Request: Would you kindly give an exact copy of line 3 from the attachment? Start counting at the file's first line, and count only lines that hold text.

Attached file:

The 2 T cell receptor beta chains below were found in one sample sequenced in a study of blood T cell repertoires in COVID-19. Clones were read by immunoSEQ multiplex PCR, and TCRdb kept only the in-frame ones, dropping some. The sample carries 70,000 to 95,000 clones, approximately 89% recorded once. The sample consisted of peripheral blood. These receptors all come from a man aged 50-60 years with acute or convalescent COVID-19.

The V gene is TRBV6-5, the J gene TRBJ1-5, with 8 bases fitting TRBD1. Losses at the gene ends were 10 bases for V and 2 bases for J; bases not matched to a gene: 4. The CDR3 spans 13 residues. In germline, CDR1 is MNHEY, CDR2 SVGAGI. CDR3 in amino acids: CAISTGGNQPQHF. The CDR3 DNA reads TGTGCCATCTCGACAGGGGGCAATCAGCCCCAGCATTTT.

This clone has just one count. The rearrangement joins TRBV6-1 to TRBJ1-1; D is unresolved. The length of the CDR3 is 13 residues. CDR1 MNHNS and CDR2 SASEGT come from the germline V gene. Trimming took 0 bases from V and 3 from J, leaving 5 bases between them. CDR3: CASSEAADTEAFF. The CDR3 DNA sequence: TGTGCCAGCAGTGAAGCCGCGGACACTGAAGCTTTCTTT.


This clone has just one count. The rearrangement joins TRBV6-1 to TRBJ1-1; D is unresolved. The length of the CDR3 is 13 residues. CDR1 MNHNS and CDR2 SASEGT come from the germline V gene. Trimming took 0 bases from V and 3 from J, leaving 5 bases between them. CDR3: CASSEAADTEAFF. The CDR3 DNA sequence: TGTGCCAGCAGTGAAGCCGCGGACACTGAAGCTTTCTTT.